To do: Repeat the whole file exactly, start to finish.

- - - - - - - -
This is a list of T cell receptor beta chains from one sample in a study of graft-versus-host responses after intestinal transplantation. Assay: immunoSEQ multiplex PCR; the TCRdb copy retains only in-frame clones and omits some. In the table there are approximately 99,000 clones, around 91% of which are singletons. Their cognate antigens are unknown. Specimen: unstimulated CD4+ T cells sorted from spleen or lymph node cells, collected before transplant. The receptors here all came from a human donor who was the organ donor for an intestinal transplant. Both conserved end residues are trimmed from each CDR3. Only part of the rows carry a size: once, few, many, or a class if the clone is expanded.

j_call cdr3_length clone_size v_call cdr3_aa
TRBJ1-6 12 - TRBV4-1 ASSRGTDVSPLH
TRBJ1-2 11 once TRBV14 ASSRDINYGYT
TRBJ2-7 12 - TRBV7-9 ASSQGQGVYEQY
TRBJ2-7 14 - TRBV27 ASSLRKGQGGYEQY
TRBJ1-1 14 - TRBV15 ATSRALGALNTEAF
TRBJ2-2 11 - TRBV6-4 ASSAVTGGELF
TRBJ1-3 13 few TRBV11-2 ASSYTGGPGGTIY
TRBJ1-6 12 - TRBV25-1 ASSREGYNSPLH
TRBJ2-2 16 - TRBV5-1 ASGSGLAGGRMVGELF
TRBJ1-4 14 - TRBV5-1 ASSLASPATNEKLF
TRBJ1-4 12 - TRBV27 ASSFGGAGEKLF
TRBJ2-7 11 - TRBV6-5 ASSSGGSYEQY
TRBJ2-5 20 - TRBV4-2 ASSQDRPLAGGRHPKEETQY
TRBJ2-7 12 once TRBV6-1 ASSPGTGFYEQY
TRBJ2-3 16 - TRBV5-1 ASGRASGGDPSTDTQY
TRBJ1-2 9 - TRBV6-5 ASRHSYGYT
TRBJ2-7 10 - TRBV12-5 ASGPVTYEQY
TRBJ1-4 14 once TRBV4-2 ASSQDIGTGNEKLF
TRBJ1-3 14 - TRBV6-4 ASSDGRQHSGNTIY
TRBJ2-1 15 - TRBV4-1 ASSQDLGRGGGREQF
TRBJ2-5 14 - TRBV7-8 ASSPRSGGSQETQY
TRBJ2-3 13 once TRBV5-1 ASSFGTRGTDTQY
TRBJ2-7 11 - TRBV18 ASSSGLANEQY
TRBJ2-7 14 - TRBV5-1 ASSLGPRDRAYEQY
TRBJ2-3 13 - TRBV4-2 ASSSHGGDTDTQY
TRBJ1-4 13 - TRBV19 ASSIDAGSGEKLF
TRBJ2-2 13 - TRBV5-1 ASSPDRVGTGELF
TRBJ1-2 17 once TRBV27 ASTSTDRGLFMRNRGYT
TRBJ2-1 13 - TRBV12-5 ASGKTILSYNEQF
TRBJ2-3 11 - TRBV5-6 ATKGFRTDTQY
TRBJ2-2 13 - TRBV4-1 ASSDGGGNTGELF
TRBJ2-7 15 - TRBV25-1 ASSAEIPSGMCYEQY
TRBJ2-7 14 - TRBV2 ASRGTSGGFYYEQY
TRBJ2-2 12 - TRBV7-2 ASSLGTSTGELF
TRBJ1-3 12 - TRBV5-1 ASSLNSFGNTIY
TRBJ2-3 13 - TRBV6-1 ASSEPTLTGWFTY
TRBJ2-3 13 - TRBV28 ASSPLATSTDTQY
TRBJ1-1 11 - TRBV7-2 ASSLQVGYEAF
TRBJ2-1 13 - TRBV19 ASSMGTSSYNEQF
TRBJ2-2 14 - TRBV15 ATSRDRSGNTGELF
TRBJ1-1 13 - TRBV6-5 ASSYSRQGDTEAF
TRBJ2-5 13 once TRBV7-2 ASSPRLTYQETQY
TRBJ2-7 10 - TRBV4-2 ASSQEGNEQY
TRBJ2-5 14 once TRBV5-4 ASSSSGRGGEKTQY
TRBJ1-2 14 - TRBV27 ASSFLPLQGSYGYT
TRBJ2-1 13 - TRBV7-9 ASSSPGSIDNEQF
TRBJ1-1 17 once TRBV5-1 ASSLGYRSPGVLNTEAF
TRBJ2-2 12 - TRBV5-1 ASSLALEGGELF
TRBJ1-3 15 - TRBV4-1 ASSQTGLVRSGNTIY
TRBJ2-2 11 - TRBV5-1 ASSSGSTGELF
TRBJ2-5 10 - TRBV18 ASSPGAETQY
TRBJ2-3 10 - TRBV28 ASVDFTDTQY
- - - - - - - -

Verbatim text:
This is a list of T cell receptor beta chains from one sample in a study of graft-versus-host responses after intestinal transplantation. Assay: immunoSEQ multiplex PCR; the TCRdb copy retains only in-frame clones and omits some. In the table there are approximately 99,000 clones, around 91% of which are singletons. Their cognate antigens are unknown. Specimen: unstimulated CD4+ T cells sorted from spleen or lymph node cells, collected before transplant. The receptors here all came from a human donor who was the organ donor for an intestinal transplant. Both conserved end residues are trimmed from each CDR3. Only part of the rows carry a size: once, few, many, or a class if the clone is expanded.

j_call cdr3_length clone_size v_call cdr3_aa
TRBJ1-6 12 - TRBV4-1 ASSRGTDVSPLH
TRBJ1-2 11 once TRBV14 ASSRDINYGYT
TRBJ2-7 12 - TRBV7-9 ASSQGQGVYEQY
TRBJ2-7 14 - TRBV27 ASSLRKGQGGYEQY
TRBJ1-1 14 - TRBV15 ATSRALGALNTEAF
TRBJ2-2 11 - TRBV6-4 ASSAVTGGELF
TRBJ1-3 13 few TRBV11-2 ASSYTGGPGGTIY
TRBJ1-6 12 - TRBV25-1 ASSREGYNSPLH
TRBJ2-2 16 - TRBV5-1 ASGSGLAGGRMVGELF
TRBJ1-4 14 - TRBV5-1 ASSLASPATNEKLF
TRBJ1-4 12 - TRBV27 ASSFGGAGEKLF
TRBJ2-7 11 - TRBV6-5 ASSSGGSYEQY
TRBJ2-5 20 - TRBV4-2 ASSQDRPLAGGRHPKEETQY
TRBJ2-7 12 once TRBV6-1 ASSPGTGFYEQY
TRBJ2-3 16 - TRBV5-1 ASGRASGGDPSTDTQY
TRBJ1-2 9 - TRBV6-5 ASRHSYGYT
TRBJ2-7 10 - TRBV12-5 ASGPVTYEQY
TRBJ1-4 14 once TRBV4-2 ASSQDIGTGNEKLF
TRBJ1-3 14 - TRBV6-4 ASSDGRQHSGNTIY
TRBJ2-1 15 - TRBV4-1 ASSQDLGRGGGREQF
TRBJ2-5 14 - TRBV7-8 ASSPRSGGSQETQY
TRBJ2-3 13 once TRBV5-1 ASSFGTRGTDTQY
TRBJ2-7 11 - TRBV18 ASSSGLANEQY
TRBJ2-7 14 - TRBV5-1 ASSLGPRDRAYEQY
TRBJ2-3 13 - TRBV4-2 ASSSHGGDTDTQY
TRBJ1-4 13 - TRBV19 ASSIDAGSGEKLF
TRBJ2-2 13 - TRBV5-1 ASSPDRVGTGELF
TRBJ1-2 17 once TRBV27 ASTSTDRGLFMRNRGYT
TRBJ2-1 13 - TRBV12-5 ASGKTILSYNEQF
TRBJ2-3 11 - TRBV5-6 ATKGFRTDTQY
TRBJ2-2 13 - TRBV4-1 ASSDGGGNTGELF
TRBJ2-7 15 - TRBV25-1 ASSAEIPSGMCYEQY
TRBJ2-7 14 - TRBV2 ASRGTSGGFYYEQY
TRBJ2-2 12 - TRBV7-2 ASSLGTSTGELF
TRBJ1-3 12 - TRBV5-1 ASSLNSFGNTIY
TRBJ2-3 13 - TRBV6-1 ASSEPTLTGWFTY
TRBJ2-3 13 - TRBV28 ASSPLATSTDTQY
TRBJ1-1 11 - TRBV7-2 ASSLQVGYEAF
TRBJ2-1 13 - TRBV19 ASSMGTSSYNEQF
TRBJ2-2 14 - TRBV15 ATSRDRSGNTGELF
TRBJ1-1 13 - TRBV6-5 ASSYSRQGDTEAF
TRBJ2-5 13 once TRBV7-2 ASSPRLTYQETQY
TRBJ2-7 10 - TRBV4-2 ASSQEGNEQY
TRBJ2-5 14 once TRBV5-4 ASSSSGRGGEKTQY
TRBJ1-2 14 - TRBV27 ASSFLPLQGSYGYT
TRBJ2-1 13 - TRBV7-9 ASSSPGSIDNEQF
TRBJ1-1 17 once TRBV5-1 ASSLGYRSPGVLNTEAF
TRBJ2-2 12 - TRBV5-1 ASSLALEGGELF
TRBJ1-3 15 - TRBV4-1 ASSQTGLVRSGNTIY
TRBJ2-2 11 - TRBV5-1 ASSSGSTGELF
TRBJ2-5 10 - TRBV18 ASSPGAETQY
TRBJ2-3 10 - TRBV28 ASVDFTDTQY